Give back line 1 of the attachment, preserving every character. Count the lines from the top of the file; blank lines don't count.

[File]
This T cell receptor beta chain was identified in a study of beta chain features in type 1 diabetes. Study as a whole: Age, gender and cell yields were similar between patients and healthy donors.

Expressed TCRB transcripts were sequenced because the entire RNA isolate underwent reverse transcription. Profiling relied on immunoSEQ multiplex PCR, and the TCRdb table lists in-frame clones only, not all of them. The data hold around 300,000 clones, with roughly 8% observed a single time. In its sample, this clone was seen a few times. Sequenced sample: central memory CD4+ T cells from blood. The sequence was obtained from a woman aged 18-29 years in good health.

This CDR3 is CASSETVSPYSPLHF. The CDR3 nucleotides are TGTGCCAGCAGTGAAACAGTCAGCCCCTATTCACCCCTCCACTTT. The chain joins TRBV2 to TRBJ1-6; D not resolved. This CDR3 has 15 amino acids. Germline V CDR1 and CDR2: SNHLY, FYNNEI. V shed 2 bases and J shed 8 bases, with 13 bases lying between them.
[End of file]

This T cell receptor beta chain was identified in a study of beta chain features in type 1 diabetes. Study as a whole: Age, gender and cell yields were similar between patients and healthy donors.